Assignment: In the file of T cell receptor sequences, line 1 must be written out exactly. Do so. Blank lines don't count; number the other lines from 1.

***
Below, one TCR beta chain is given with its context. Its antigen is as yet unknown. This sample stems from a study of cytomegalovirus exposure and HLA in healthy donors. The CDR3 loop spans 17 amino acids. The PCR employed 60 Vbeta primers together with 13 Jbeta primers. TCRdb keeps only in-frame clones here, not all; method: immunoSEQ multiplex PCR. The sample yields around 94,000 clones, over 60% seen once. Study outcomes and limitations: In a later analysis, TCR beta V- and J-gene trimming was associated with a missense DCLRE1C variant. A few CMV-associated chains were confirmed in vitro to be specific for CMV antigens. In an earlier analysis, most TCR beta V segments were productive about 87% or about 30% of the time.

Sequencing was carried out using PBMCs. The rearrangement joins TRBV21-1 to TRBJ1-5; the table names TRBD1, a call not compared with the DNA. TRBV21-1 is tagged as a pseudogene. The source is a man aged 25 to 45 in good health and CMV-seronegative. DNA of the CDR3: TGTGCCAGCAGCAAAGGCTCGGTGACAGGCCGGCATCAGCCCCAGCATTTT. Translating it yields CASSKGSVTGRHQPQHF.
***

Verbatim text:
Below, one TCR beta chain is given with its context. Its antigen is as yet unknown. This sample stems from a study of cytomegalovirus exposure and HLA in healthy donors. The CDR3 loop spans 17 amino acids. The PCR employed 60 Vbeta primers together with 13 Jbeta primers. TCRdb keeps only in-frame clones here, not all; method: immunoSEQ multiplex PCR. The sample yields around 94,000 clones, over 60% seen once. Study outcomes and limitations: In a later analysis, TCR beta V- and J-gene trimming was associated with a missense DCLRE1C variant. A few CMV-associated chains were confirmed in vitro to be specific for CMV antigens. In an earlier analysis, most TCR beta V segments were productive about 87% or about 30% of the time.